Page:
Oct. 6, 2007


by Margaret Atwood

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Poem: "Habitation" by Margaret Atwood, from Selected Poems II. © Houghton Mifflin Company, 1987. Reprinted with permission. (buy now)


Marriage is not
a house or even a tent

it is before that, and colder:

the edge of the forest, the edge
of the desert
the unpainted stairs
at the back where we squat
outside, eating popcorn

the edge of the receding glacier

where painfully and with wonder
at having survived even
this far

we are learning to make fire

Literary and Historical Notes:

On this day in 1930, William Faulkner's novel As I Lay Dying came out. Faulkner wrote the book while working nights in the power plant of the University of Mississippi, listening to the hum of the generator, and he finished it in just a few months. He later said, "Before I ever put pen to paper and set down the first word, I knew what the last word would be and almost where the last period would fall." It's the story of the Bundren family and their journey to fulfill their mother's last request to be buried in her family's cemetery. Anse Bundren helps his children bury his wife even though he has long believed that he will die if he ever breaks a sweat. His son Darl is mentally disturbed, his daughter Dewey Dell hopes that the trip will give her a chance to get an abortion, and his son Jewel is furious at everybody for not taking the situation more seriously.

On the way to bury their mother, the Bundrens have to deal with a flood that has washed out all the bridges, their mules are drowned in a river, they are almost thrown out of town by a marshal due to the smell of their wagon, they barely save their mother's body from a barn fire, and they are followed everywhere by a flock of birds. When they finally reach the cemetery, Anse Bundren realizes he forgot to bring a shovel, borrows one from a little old lady, and marries her. He also takes the money his daughter was hoping to use for her abortion and buys himself a set of false teeth. The story is told in the voices of all the people involved, including the Bundrens, the neighbors, the doctor, the preacher, and even strangers passing by. One chapter is narrated by the dead mother, Addie, who says, "The reason for living was to get ready to stay dead a long time."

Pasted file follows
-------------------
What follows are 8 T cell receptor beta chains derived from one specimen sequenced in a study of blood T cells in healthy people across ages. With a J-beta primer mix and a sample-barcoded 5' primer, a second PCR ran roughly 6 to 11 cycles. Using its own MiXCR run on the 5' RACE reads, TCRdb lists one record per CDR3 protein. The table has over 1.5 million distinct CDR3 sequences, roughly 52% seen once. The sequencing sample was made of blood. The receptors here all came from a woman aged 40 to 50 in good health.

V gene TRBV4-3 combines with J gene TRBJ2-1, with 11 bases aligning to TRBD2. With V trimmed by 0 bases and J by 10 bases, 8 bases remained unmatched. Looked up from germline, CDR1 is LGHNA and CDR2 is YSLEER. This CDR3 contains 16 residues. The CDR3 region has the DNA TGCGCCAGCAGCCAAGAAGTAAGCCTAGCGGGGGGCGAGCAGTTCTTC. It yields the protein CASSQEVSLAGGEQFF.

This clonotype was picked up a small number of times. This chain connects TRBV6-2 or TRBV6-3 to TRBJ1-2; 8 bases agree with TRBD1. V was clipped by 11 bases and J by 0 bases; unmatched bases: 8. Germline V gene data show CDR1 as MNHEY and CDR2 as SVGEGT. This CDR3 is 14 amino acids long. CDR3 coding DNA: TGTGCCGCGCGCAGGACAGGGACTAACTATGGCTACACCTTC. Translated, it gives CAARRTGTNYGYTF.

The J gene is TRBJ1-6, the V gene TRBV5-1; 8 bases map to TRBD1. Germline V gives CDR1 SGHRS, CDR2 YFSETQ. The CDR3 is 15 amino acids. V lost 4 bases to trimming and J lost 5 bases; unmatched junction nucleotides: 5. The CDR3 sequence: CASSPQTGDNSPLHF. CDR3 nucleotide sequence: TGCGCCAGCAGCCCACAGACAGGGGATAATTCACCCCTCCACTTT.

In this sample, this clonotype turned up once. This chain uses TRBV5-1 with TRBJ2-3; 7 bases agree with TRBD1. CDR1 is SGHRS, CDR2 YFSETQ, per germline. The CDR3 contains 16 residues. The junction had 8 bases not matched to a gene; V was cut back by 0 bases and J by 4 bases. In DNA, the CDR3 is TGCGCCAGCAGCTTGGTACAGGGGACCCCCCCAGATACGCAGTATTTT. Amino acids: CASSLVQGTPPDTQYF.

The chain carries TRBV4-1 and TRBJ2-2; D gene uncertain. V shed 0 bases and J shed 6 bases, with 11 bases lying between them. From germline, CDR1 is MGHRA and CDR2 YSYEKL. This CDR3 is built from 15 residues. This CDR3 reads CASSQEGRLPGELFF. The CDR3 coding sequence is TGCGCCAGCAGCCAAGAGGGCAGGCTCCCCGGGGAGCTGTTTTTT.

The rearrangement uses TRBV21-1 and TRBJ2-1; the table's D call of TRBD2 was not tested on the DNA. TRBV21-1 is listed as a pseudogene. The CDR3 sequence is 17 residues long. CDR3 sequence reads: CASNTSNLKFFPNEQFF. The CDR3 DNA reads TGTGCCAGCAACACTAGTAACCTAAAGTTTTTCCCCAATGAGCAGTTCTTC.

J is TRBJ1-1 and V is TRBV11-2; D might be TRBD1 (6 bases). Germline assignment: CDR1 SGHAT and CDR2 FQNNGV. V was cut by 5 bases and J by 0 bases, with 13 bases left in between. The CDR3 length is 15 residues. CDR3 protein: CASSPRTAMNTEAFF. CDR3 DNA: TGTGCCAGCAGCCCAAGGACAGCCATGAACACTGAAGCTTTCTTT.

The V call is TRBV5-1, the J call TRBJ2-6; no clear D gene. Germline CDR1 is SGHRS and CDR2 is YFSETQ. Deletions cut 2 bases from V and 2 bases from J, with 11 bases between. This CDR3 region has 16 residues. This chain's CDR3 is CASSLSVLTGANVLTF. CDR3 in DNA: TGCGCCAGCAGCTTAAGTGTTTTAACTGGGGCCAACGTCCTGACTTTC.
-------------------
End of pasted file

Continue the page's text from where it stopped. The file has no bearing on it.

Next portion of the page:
It was on this day in 1847 that Charlotte Brontë published her novel Jane Eyre, about a poor orphan girl — raised by her cruel aunt, Mrs. Reed — who never gets along with her prettier cousins, but works her way up to a position as a governess at the mysterious Thornfield Hall, where she begins to fall in love with her employer, Edward Rochester, only to learn that he is actually married, and his wife, Bertha, is locked away on the third floor of the house, living like an animal. Jane runs away, but after Bertha's death, Rochester persuades her to marry him after all.

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